The most obvious criticism arises from the fact that Maez is not recognised as a tribal member by either the Fort Sill Apache nor the Mescalero Apache nation, both of which include persons of Chiricahua Apache ancestry. As an alleged descendant of Goyathlay, Maez should be able to present family in at least one of these nations which he apparently can not. According to information published in 1999 by Ms Ruey H. Dawson, then chairperson of the Fort Sill Apache in Oklahoma, Maez is not enrolled with either the Fort Sill nor the Mescalero Apache nations and did not receive any training as a medicine person by either of the nations. As Dawson points out, the nations do very well know their ceremonial persons.[14]

Maez' alleged academic merits also cannot be verified, and indeed seem at least in part questionable (the degree in "parapsychology"). His further alleged qualification in hypnotherapy also cannot be verified, and the others relate to Newage practices. Thus Maez appears as another Newage vendor on the market mixing alleged indigenous ceremonies with esoteric practice.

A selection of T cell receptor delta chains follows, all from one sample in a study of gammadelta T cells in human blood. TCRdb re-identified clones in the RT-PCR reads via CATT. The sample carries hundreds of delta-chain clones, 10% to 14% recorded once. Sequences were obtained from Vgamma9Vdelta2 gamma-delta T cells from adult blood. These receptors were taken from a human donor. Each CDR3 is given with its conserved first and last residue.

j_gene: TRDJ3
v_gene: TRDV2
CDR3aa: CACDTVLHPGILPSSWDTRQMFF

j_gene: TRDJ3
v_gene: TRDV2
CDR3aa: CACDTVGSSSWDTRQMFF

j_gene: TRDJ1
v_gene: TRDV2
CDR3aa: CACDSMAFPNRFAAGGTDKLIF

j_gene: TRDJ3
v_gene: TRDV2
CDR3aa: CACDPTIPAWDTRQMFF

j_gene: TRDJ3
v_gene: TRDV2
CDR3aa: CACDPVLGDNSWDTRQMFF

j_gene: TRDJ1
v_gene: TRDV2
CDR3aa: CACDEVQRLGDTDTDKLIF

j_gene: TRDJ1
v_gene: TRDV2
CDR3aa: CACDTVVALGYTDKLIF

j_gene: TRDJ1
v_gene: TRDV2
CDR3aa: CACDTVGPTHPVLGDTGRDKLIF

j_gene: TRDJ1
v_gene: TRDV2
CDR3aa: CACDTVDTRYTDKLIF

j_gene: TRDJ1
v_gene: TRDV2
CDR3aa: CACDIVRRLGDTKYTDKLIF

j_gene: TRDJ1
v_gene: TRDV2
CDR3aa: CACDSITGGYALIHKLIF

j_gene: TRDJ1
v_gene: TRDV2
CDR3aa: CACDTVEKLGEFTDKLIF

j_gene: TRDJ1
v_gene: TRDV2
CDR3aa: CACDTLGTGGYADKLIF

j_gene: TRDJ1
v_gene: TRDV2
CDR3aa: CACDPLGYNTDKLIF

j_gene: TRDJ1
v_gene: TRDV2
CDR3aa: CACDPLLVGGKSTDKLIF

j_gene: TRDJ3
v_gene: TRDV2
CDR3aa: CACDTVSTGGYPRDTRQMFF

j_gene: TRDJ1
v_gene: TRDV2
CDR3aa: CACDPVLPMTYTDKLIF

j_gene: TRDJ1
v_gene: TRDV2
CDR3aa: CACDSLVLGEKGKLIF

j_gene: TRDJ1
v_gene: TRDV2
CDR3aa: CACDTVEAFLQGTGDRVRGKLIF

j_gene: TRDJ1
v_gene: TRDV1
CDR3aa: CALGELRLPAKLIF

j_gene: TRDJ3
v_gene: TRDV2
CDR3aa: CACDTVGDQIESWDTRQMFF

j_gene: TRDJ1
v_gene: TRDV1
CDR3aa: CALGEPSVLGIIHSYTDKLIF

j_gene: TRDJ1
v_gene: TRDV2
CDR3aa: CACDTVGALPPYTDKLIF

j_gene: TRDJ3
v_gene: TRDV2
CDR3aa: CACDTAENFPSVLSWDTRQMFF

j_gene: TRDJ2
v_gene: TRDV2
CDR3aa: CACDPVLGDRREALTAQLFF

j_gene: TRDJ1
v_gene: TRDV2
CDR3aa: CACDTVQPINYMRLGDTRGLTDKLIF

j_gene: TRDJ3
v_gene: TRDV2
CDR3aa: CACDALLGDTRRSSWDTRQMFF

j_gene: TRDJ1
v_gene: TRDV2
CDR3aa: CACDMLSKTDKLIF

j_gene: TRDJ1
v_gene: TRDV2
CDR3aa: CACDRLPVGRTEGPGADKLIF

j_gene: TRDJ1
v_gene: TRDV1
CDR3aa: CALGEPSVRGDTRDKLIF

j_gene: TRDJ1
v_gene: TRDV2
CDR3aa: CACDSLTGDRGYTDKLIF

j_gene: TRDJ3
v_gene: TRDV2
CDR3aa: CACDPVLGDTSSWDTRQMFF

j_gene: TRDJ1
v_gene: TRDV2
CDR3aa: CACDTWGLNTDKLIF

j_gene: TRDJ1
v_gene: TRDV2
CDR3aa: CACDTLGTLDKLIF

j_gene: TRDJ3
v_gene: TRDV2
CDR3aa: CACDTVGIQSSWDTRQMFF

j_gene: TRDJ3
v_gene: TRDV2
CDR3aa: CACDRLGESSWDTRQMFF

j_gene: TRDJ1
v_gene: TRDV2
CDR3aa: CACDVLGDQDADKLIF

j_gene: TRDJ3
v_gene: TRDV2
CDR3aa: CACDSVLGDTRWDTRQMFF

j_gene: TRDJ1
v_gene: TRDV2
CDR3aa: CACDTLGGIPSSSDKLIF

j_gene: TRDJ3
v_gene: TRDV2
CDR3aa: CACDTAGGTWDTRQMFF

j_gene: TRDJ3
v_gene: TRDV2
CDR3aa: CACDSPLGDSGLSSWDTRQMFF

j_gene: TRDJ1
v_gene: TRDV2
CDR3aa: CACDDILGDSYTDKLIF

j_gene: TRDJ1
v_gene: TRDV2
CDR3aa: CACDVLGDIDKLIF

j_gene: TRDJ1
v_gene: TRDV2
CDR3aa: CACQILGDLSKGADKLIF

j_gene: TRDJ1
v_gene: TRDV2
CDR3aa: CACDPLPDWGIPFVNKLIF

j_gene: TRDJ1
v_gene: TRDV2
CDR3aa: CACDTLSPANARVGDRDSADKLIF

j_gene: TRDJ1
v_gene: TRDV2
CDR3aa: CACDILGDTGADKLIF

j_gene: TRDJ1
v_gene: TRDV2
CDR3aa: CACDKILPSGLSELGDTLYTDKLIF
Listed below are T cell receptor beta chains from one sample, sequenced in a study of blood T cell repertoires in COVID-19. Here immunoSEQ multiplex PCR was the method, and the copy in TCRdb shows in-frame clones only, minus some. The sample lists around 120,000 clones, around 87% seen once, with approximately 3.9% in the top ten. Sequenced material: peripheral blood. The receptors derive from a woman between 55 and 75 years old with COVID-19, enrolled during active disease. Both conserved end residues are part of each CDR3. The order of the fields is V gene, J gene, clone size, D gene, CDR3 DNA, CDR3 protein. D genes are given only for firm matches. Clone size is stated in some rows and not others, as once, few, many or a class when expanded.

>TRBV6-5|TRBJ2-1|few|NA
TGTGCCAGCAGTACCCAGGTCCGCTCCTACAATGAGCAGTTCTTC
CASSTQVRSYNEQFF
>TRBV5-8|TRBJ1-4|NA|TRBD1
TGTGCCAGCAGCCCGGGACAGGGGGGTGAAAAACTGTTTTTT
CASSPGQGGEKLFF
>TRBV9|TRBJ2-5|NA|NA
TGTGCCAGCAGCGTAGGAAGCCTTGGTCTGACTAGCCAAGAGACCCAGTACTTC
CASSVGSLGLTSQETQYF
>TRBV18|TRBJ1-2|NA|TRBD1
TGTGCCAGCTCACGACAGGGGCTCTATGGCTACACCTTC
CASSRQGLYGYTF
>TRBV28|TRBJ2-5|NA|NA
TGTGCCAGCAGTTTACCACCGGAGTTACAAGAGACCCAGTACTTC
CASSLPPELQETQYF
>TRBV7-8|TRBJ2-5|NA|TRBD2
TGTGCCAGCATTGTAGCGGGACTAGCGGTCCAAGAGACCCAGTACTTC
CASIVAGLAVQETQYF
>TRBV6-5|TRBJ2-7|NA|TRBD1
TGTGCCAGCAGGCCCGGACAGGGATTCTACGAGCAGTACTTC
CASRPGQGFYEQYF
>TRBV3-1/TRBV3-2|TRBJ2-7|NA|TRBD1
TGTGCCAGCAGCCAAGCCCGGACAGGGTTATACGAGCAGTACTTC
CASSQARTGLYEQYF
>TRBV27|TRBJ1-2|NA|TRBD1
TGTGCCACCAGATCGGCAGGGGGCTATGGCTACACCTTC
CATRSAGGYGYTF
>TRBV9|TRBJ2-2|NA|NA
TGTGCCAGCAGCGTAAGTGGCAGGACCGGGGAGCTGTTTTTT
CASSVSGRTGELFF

However, there are also several reports regarding his conduct available online which accuse him of including sexual practices into alleged indigenous ceremonies. As a rule of thumb, any ceremony offered including such practices may be written off as a fake. Additionally, Maez seems to employ such practice to control his students resp. church members, not only by causing shame, but also by alienating them from family and friends in the course of time. Reports particularly mention alleged rites including homosexual activities among and with his students with the claim of their need to overcome homophobic notions and inhibitions. Other reports also mention Maez planned to engage in sexual activities with girls under age.[15] [16]

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  9. Star News, Wilmington, North Carolina, August 24, 1990